PBL 2018-19: Last year’s finalists, Hyderabad Hunters and Mumbai Rockets, stand out to ensure semi-final berths
It was last year’s winners, Hyderabad Hunters, and runners-up, Mumbai Rockets, who stood out from the field, and ensured their berths in the play-off semi-finals even before playing their sixth and last individual league ties.
Hyderabad Hunters were firmly in front, with 21 points from five ties, including 14 wins, six losses, four trump victories and a solitary trump defeat.
Mumbai Rockets were in second place with 19 points from their own five ties, inclusive of 12 wins, eight losses, four trump victories and one trump loss.
Hyderabad captain PV Sindhu pipped Ahmedabad’s Scottish import, Kirsty Gilmour, at 15-14 in the decider of what was the trump match for her side.
It is quite amazing that, despite surprises not being at a premium in the results of ties in the fourth season of the Premier Badminton League (PBL-4), the same old suspects have been at the forefront.
At the end of the fourth stage of the 23-day league, after the nine teams in the fray had completed their respective assignments in Mumbai, Hyderabad, Pune and Ahmedabad, it was last year’s winners, Hyderabad Hunters, and runners-up, Mumbai Rockets, who stood out from the field, and ensured their berths in the play-off semi-finals even before playing their sixth and last individual league ties.
The Hunters were firmly in front, with 21 points from five ties, including 14 wins, six losses, four trump victories and a solitary trump defeat (the teams get two points for a trump victory, while one point is deducted from their kitty for a trump loss). The Rockets were in second place with 19 points from their own five ties, inclusive of 12 wins, eight losses, four trump victories and one trump loss.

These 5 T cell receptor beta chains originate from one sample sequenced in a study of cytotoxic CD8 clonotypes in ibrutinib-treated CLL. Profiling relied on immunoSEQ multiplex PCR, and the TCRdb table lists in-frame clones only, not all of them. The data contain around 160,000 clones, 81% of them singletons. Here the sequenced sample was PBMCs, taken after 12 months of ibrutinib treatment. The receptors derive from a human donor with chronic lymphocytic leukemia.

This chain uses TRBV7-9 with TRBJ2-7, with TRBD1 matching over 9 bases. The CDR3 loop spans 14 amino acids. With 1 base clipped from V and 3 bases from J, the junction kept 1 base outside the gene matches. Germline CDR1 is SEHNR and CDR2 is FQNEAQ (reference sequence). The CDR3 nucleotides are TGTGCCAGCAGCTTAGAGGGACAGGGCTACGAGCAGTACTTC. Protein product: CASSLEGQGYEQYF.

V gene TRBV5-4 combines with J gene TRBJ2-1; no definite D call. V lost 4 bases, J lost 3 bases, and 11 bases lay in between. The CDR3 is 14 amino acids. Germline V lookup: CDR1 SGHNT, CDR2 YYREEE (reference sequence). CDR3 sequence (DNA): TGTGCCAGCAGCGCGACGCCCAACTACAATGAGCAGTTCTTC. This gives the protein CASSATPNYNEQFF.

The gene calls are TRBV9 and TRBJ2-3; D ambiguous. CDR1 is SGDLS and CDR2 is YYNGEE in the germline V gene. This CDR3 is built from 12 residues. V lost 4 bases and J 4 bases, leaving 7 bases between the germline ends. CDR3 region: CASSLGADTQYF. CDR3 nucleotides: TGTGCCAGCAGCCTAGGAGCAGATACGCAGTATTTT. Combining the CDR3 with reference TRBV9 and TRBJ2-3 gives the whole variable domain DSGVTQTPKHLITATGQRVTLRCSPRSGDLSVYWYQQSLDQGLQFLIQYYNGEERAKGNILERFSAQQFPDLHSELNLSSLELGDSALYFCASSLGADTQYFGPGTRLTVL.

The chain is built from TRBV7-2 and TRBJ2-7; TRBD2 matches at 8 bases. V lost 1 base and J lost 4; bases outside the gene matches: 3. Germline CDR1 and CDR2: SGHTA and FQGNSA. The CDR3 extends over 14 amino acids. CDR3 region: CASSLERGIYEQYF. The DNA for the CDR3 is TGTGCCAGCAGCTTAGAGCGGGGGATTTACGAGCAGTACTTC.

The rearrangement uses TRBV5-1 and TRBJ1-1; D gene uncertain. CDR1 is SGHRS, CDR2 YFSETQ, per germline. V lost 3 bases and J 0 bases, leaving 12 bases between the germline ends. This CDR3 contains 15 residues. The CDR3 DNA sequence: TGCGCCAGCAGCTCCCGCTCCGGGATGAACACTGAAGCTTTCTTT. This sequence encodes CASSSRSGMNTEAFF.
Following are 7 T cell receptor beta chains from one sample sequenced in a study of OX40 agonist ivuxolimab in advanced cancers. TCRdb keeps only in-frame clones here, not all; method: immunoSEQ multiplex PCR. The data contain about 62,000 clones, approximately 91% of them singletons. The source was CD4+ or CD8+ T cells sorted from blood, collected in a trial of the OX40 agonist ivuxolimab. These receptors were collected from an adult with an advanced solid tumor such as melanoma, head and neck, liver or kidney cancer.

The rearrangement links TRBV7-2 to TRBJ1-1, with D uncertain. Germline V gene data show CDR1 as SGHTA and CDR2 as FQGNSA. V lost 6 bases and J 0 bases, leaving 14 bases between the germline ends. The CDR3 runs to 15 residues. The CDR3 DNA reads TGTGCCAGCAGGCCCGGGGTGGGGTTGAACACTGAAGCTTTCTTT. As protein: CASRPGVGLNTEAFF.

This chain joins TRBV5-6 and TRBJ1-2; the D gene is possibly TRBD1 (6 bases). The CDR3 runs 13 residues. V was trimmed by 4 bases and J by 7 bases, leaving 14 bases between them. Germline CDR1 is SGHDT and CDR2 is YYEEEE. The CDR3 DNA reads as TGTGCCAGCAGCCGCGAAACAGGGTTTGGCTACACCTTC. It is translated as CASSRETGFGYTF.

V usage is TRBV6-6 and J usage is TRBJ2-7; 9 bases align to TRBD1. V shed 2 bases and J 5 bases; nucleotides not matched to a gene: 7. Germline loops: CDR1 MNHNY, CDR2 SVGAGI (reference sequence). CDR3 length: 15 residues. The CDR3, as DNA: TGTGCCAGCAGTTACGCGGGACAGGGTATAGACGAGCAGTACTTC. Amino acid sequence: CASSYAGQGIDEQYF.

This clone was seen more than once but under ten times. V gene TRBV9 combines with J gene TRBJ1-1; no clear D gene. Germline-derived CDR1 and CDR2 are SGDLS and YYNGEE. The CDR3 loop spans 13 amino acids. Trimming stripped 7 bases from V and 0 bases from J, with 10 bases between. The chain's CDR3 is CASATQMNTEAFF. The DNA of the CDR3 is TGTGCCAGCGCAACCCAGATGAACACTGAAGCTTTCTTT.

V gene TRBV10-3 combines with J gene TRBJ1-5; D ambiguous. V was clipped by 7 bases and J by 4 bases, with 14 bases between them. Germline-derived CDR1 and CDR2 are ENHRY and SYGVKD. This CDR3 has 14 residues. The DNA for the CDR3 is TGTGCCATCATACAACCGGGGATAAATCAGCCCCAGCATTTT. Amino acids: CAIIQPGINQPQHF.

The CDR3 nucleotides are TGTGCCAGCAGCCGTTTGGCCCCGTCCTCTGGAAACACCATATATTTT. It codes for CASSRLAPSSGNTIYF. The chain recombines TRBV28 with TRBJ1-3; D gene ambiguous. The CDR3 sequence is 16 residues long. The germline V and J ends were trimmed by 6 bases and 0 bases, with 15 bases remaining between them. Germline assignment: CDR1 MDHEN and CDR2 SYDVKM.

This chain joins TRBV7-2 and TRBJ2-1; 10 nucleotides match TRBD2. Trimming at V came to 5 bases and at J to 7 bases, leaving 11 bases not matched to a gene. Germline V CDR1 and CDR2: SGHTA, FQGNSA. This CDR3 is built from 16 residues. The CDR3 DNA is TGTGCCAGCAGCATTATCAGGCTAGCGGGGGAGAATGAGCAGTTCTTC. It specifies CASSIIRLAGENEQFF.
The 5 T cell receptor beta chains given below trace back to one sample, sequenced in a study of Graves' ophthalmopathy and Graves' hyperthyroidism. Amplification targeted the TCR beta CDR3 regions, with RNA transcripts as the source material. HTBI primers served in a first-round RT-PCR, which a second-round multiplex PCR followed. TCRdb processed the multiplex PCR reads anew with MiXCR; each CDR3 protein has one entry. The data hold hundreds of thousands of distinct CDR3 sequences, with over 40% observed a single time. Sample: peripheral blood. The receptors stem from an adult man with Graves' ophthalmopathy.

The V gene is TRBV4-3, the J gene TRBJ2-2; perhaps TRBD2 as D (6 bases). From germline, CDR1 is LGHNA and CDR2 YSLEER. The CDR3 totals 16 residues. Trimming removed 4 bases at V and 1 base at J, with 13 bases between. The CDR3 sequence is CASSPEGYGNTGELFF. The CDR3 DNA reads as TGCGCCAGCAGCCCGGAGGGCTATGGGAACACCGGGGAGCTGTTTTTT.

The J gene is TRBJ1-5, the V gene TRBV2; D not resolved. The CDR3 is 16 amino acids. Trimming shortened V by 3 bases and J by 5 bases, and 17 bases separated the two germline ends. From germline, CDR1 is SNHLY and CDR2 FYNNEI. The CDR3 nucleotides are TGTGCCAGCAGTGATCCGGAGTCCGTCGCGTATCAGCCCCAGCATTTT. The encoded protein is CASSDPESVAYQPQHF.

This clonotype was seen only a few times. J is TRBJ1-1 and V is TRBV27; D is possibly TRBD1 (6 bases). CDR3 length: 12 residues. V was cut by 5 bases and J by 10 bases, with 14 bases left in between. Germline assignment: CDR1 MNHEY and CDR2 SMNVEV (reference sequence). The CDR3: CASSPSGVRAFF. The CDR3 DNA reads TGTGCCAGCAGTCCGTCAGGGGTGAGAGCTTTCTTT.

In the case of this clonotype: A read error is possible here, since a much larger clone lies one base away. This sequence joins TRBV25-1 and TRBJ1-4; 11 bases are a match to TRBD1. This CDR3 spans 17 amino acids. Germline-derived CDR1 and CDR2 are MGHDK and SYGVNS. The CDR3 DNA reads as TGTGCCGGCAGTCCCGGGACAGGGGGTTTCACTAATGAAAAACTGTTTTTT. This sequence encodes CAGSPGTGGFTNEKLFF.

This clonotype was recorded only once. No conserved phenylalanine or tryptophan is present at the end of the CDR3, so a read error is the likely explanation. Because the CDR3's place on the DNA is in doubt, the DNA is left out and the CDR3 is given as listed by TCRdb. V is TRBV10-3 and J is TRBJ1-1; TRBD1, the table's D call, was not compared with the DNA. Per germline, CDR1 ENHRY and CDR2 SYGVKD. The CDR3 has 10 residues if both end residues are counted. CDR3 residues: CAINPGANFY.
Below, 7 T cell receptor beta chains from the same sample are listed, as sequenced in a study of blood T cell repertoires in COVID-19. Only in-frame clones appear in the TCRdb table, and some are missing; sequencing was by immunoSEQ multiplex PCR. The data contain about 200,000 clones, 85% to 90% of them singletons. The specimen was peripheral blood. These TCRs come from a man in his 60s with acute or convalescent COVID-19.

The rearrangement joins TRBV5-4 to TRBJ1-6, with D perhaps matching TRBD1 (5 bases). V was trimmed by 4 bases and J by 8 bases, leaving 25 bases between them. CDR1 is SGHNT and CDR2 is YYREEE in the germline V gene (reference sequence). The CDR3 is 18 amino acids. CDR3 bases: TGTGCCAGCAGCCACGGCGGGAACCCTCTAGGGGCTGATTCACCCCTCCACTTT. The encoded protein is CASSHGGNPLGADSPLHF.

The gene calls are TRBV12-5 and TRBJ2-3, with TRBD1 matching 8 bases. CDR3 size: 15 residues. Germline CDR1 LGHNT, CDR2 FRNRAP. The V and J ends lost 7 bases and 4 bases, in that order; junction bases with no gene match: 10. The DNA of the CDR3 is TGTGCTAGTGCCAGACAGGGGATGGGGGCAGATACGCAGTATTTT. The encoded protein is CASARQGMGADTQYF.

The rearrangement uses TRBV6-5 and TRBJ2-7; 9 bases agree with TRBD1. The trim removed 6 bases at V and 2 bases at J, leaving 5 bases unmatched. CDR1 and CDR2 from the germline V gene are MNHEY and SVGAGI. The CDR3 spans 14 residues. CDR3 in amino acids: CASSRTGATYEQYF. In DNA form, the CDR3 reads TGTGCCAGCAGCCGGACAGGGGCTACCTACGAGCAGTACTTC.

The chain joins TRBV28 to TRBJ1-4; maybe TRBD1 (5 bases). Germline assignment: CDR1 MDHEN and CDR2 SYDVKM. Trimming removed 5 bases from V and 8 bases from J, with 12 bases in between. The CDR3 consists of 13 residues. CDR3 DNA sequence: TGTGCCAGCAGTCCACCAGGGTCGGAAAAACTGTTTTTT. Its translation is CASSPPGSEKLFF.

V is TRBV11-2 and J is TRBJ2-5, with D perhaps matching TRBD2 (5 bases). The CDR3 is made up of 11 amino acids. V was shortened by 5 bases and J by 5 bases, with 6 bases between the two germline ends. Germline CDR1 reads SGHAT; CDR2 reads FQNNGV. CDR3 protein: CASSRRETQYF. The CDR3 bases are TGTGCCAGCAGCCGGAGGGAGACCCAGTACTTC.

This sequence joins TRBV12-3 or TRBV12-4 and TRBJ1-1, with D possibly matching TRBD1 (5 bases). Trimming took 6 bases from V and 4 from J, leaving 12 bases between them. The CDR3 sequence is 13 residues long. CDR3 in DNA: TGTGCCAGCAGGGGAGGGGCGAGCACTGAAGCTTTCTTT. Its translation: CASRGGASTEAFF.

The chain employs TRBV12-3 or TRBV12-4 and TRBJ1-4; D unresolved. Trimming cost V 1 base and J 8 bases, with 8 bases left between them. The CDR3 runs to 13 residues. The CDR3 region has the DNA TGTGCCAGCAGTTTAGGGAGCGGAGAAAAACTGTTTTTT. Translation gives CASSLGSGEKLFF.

And yet, if one considers the phenomenally good luck that Hyderabad had in their last tie against the Ahmedabad Smash Masters in the latter’s own den at The Arena by TransStadia, when they notched up a narrow 4-3 victory, winning two matches that went to the golden point in the deciding games, it can be seen that there was nothing to choose between the two teams.
Hyderabad captain PV Sindhu pipped Ahmedabad’s Scottish import, Kirsty Gilmour, at 15-14 in the decider of what was the trump match for her side. Had the battling Gilmour handed Sindhu her third defeat in five matches in this year’s league, the tie score at the end of the fourth match would have read 4-0 in Ahmedabad’s favour, instead of being deadlocked at 3-3.
And then, in the final engagement of the day, Thailand’s Bodin Issara and Korean Kim Sa Rang, playing for Hyderabad, had the tremendous good fortune of edging out Ahmedabad’s Satwiksairaj Rankireddy and Lee Chun Hei Reginald at 15-14 in their third game. Had both the last two ties gone Ahmedabad’s way, they would have scored a 5-0 triumph, instead of being left licking their wounds after a 3-4 result.
That could have made a huge difference on the points table, since Hyderabad would have been sporting 12 wins, eight losses, three trump wins, two trump defeats, for a final tally of 16 (and not 21). Ahmedabad, who finished their league engagements with 13 points from six ties, and are now virtually out of the reckoning for the play-off semi-finals, could have had nine wins, 15 losses, four trump wins and two trump losses, for an aggregate of 15 points, and a slim chance of making the last four.
In third place on the league table are the Carolina Marin led debutants Pune 7 Aces, who had made the worst possible start to their campaign by losing all their matches in a (-1)-6 hammering at Hyderabad’s hands in the very first match of this year’s league, at The NSCI Dome in Mumbai. The wafer-thin losses suffered by the three-time world champion Marin against Sindhu, and by Lakshya Sen against Dutchman Mark Caljouw, in conditions that were not good for quality badminton, had cost Pune dear.